Housing First promotes the notion that all that is needed to end homelessness is to provide every homeless person with a permanent home. The problem with this reasoning is that it assumes that the homeless are a fixed set of people. Research, however, indicates that people move in and out of homelessness. For the most part, people experiencing homelessness are not homeless for long and new individuals and families become homeless all the time.
No studies exist to demonstrate a clear causal relationship between Housing First and reduced numbers of homeless. (An explanation of homeless count decreases can be found here.) Providing the homeless with a permanent house, who could have become housed otherwise, does not reduce the number of homeless.
Providing permanent housing to even the most chronic is a broad-brush means of addressing homelessness. It is a challenge to know who is best suited for a Housing First program and who will escape homelessness by some other means. Those specifically targeted by Housing First, individuals with drug addictions, mental health challenges, and long bouts of living on the streets, may not be suitable for certain programs – such as those that serve families with children.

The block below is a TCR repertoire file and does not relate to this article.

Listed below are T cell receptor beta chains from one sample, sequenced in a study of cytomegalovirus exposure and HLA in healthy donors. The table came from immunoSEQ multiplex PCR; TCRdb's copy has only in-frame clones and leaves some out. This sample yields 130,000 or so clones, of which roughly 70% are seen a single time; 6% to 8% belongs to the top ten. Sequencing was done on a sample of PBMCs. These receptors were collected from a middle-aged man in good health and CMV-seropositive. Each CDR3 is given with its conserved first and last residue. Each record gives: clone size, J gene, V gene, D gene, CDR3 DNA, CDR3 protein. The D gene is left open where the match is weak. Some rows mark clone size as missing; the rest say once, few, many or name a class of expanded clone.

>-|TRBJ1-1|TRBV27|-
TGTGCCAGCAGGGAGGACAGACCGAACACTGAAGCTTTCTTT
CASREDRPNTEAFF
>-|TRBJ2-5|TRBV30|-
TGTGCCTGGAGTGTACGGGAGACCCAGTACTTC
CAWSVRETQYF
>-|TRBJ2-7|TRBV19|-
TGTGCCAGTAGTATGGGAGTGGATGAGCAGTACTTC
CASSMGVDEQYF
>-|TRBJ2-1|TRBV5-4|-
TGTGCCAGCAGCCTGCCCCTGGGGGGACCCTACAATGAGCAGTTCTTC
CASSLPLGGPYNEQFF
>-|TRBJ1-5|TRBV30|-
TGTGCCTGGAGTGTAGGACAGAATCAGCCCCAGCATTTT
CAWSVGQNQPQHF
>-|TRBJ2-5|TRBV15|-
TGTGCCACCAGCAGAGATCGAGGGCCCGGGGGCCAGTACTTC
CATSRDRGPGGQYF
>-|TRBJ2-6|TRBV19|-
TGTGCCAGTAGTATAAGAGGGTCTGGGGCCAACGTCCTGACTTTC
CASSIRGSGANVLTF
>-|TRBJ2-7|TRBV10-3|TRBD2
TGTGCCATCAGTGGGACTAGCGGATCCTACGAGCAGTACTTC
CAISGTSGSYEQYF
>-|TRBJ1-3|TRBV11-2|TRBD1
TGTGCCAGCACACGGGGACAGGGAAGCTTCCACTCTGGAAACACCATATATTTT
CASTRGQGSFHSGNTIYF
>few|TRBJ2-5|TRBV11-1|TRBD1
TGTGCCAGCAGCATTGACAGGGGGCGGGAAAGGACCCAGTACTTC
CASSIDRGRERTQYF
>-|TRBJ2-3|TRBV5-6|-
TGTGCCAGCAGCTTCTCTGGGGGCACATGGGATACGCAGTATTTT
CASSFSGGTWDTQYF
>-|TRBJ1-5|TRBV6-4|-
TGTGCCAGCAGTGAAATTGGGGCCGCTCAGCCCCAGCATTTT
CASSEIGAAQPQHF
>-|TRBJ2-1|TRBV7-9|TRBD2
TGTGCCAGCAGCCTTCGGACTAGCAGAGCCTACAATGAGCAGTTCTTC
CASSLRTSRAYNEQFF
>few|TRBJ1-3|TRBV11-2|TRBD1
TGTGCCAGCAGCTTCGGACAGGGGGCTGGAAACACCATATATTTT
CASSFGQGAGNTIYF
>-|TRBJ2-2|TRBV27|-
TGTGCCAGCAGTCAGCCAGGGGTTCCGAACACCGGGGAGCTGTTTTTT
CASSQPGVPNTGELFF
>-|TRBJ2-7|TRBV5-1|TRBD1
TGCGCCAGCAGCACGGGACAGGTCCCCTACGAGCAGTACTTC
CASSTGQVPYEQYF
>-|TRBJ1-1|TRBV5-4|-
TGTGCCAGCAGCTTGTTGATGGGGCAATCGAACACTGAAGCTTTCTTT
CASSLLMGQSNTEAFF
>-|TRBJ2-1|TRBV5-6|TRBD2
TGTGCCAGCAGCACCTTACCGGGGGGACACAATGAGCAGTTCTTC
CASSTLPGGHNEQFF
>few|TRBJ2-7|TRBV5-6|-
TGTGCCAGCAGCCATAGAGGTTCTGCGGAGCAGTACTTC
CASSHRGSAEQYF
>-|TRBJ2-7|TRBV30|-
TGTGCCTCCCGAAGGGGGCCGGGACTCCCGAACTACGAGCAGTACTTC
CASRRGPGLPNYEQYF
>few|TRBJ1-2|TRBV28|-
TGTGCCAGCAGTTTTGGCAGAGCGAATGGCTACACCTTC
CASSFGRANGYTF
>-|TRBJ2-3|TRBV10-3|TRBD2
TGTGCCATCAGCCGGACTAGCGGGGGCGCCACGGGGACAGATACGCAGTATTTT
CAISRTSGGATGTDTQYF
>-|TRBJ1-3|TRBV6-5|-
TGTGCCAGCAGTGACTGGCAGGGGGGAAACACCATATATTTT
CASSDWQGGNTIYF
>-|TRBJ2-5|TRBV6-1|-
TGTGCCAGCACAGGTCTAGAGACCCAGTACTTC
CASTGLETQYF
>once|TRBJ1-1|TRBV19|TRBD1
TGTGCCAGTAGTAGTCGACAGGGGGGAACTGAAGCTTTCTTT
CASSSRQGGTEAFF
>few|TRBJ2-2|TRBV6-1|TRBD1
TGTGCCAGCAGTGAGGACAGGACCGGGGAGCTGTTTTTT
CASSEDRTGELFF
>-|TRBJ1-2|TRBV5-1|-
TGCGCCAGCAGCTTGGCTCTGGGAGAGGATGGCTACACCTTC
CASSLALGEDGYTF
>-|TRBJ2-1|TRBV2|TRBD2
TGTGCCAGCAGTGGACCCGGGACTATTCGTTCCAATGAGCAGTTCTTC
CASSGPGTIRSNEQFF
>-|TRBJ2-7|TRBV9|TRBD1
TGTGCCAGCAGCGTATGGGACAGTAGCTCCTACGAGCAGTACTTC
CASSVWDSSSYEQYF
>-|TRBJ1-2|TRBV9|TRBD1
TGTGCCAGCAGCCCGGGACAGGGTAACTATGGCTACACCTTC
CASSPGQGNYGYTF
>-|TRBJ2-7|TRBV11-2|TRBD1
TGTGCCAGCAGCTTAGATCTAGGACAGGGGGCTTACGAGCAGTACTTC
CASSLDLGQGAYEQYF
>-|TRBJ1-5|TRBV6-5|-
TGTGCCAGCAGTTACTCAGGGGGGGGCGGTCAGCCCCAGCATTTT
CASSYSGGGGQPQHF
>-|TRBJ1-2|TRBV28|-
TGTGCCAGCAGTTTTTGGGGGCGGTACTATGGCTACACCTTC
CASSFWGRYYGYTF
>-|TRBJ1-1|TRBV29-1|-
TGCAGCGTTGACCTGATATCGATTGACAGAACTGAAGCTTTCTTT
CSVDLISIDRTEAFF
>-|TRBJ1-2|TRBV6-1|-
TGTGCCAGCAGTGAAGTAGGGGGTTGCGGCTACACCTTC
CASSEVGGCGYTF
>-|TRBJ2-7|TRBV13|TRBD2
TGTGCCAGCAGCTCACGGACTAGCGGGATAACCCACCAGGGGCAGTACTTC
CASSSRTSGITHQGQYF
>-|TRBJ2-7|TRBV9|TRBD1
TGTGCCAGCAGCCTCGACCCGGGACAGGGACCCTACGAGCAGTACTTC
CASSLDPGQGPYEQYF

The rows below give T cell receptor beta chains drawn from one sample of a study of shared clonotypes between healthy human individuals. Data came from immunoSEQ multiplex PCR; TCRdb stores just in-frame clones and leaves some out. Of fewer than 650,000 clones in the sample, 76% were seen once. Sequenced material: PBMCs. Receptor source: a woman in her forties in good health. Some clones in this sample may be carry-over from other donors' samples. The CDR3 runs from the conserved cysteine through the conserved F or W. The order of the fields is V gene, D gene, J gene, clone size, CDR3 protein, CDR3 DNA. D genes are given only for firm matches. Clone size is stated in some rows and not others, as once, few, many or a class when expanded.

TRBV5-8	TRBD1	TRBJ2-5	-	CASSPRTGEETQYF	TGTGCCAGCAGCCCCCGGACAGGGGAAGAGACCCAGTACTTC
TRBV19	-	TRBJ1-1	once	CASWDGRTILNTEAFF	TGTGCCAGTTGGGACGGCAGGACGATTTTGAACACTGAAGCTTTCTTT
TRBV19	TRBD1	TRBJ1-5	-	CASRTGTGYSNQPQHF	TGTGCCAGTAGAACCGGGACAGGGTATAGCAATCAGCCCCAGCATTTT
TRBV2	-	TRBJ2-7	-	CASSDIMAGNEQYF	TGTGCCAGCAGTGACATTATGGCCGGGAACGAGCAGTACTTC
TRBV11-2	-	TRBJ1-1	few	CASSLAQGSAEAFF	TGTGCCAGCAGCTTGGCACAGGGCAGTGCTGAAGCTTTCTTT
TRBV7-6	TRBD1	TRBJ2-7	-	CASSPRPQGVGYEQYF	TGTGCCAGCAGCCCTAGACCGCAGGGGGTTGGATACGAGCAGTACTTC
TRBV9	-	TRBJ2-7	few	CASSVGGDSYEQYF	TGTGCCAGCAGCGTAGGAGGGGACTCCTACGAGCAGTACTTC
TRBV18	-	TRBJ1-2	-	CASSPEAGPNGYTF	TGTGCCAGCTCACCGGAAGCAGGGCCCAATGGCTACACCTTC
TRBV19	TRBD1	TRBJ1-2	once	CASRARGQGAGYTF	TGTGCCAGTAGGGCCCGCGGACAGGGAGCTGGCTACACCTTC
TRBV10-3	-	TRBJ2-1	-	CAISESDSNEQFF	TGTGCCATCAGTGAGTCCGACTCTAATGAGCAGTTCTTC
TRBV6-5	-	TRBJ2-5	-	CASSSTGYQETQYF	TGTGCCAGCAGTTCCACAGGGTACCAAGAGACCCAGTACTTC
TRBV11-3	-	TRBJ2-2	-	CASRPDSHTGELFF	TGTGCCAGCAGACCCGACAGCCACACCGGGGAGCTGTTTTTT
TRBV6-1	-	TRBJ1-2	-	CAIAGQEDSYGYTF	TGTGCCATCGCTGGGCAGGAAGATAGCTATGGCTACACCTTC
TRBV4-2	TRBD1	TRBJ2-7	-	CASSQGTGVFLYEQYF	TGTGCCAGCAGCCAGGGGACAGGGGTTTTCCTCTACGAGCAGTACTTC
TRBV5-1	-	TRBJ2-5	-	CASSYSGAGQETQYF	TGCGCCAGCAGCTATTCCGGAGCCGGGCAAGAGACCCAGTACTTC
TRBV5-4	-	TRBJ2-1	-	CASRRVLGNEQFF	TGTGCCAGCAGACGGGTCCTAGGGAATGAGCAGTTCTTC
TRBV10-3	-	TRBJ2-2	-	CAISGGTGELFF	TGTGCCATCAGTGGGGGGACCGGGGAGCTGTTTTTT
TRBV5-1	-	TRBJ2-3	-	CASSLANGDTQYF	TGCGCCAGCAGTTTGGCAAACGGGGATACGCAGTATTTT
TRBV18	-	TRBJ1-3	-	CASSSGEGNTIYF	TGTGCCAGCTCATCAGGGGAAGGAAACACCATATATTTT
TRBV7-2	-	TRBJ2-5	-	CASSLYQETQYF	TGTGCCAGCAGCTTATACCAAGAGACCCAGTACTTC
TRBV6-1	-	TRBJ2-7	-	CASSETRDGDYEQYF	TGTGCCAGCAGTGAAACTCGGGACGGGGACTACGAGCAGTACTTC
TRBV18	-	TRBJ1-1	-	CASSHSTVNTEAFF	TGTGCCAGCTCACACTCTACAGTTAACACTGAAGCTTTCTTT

A recent study demonstrates that some chronically homeless return to the streets after being given permanent housing. It seems a few of the most seriously mentally ill and those with the longest amounts of time spent on the streets preferred the street to housing.
The biggest challenge is the impact Housing First permanent housing could have on dependency. Once given permanent housing, some people may abandon or reduce efforts to escape homelessness on their own. Although HUD calls those that live in permanent housing no longer homeless, the public still pays for their housing and services.
The bottom line that city managers and elected officials want to know is if implementing Housing First will result in a reduction of the homeless. Two studies, one in 2015 and the other in 2014, used community-based data to measure the impact that more permanent supportive housing has on homeless counts. Both studies showed that for every one permanent supportive housing bed added, the number of chronically homeless individuals reduced 0.12 and 0.07 respectively. The implementation of Housing First, therefore, has not resulted in a clear reduction of the homeless in general, or, specifically, for the chronically street homeless.